How a Scene From the Wrath of Khan ‘Scarred for Life’

Ricardo Montalban as Khan

Paramount Ricardo Montalban as Khan

Ask any fan of Star Trek to tell you which of the 13 films is the best, and the chances are they will say that it is The Wrath of Khan. It seems like that this is the agreed-upomovie consensus of most fans, and there are many lists like this one by writer Scott Wold that come to the same conclusion.

Khan had it all. A great plot, an incredible bad guy, and heroes we could root for, and one who would sacrifice himself … because the needs of the many really do outweigh the needs of the one.

To top it all off, Khan had a fantastic musical score by the great James Horner, effects by Industrial Light and Magic, and costumes by the late Robert Fletcher. It also featured one of the very first uses of computer generated graphics for a major motion picture. Khan was and is still the gold standard for Star Trek stories and for science fiction films in general.

But there was this one part in the film … this one scene stands out from all the other moments. This part might have fit better into a space-horror film (like Alien or Aliens) rather than a Star Trek story. This, of course, is the Ceti eels.

These tiny creatures were used Khan Noonien Singh (played by the incredible Ricardo Montalbán) to take control of the minds of Chekov (Walter Koenig) and Captain Terrell (Paul Winfield) to get his revenge against James T. Kirk (William Shatner).

The Ceti Eel, it turns out, is not as alien as many thought, as there is a similar parasite right here on Earth that invades the bodies of cats, mice, and other mammals. The Toxoplasma gondii is a protozoan that causes those who carry the parasite to lose their sense of fear (among other side effects). This excellent article by Live Science details what might happen to society if enough carry the T. gondii.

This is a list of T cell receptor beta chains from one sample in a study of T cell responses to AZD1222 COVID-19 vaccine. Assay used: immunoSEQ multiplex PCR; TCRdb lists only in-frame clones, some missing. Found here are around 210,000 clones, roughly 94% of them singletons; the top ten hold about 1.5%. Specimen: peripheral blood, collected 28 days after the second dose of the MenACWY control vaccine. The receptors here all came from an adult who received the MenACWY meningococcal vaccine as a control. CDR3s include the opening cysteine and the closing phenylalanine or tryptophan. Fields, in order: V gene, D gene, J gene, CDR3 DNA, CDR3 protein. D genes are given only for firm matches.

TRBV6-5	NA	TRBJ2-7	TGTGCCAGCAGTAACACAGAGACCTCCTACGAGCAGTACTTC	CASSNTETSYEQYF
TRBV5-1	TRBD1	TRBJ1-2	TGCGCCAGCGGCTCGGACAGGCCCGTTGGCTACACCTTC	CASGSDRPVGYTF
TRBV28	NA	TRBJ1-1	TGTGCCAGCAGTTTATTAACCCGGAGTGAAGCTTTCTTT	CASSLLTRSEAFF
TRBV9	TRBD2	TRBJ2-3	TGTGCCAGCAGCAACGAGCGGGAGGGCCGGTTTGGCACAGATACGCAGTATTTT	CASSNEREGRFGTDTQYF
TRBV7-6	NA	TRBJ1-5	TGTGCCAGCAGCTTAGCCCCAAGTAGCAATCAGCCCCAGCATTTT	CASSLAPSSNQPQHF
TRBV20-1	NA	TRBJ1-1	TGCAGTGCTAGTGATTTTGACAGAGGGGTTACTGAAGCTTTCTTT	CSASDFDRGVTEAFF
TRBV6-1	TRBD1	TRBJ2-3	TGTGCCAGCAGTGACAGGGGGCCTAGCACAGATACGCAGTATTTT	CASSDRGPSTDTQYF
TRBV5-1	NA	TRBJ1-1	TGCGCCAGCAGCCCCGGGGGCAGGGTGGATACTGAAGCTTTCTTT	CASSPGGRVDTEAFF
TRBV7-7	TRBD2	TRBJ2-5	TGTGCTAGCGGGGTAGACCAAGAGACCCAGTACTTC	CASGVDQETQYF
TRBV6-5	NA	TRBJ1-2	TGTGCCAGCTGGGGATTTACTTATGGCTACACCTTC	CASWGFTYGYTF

Creating the Ceti Eel

Robert Sallin, one of the producers who worked on Star Trek II, came up with the Ceti eel. He told c|net in 2013 that he came up with the idea after picking up a newspaper with a slug on it.

“It was great fun bringing the Ceti Eel to life,” Sallin told c|net in the interview. “Up at [Industrial Light and Magic], they engineered a piece of monofilament which moved a little plastic worm covered with slime.”

“You pull one end, and it would stretch the little creature and move across Chekov’s face,” said Sallin. “We also had a huge, oversized model of an ear for the actual insertion. We just tried to make it as gross as possible.”

They certainly succeeded in making it “gross.” SyFy called them “horrifying,” while Screen Rant listed the Ceti Eel as one of the most brutal ways to die.

Inspired by the “Horrifying”

Those points are well taken and hard to argue with. But while audiences in 1982 were “horrified” or reveling in the “gross” factor, some were inspired.

In the recent Star Trek: First Contact Day live stream video, host Mica Burton spoke with some of the creative minds behind the new shows, which air on the Paramount+ network. Burton chatted with James MacKinnon, makeup department head; Neville Page, lead creature designer; Gersha Phillips, costume designer; and Jason Zimmerman, lead visual effects supervisor.

When Burton asked the group to recall their “first contact” with the franchise, Zimmerman went back to that scene from Khan.

“I think my first memory is from watching The Wrath of Khan, and, specifically, the scene where the eel goes into Chekov’s ear,” said Zimmerman. “I don’t think I slept for about a month after that.”

Burton noted that the Ceti Eel scene is “a lot of people’s first memory, specifically because they were scarred for life.”

Zimmerman agreed.

“I have a whole thing about ears now because of that movie,” he said.

“That’s the best thing about this,” said MacKinnon. “As a young makeup artist, when watching that movie, I was looking at that prosthetic that Michael [Westmore] made and how that hair was punched and how the hair was laid on the sideburns and how that hair was colored.”

“Those moments, as well as for Jason [Zimmerman], those scar me for life in a great way — where I learned from that and learned how to make that kind of stuff for myself,” said MacKinnon.

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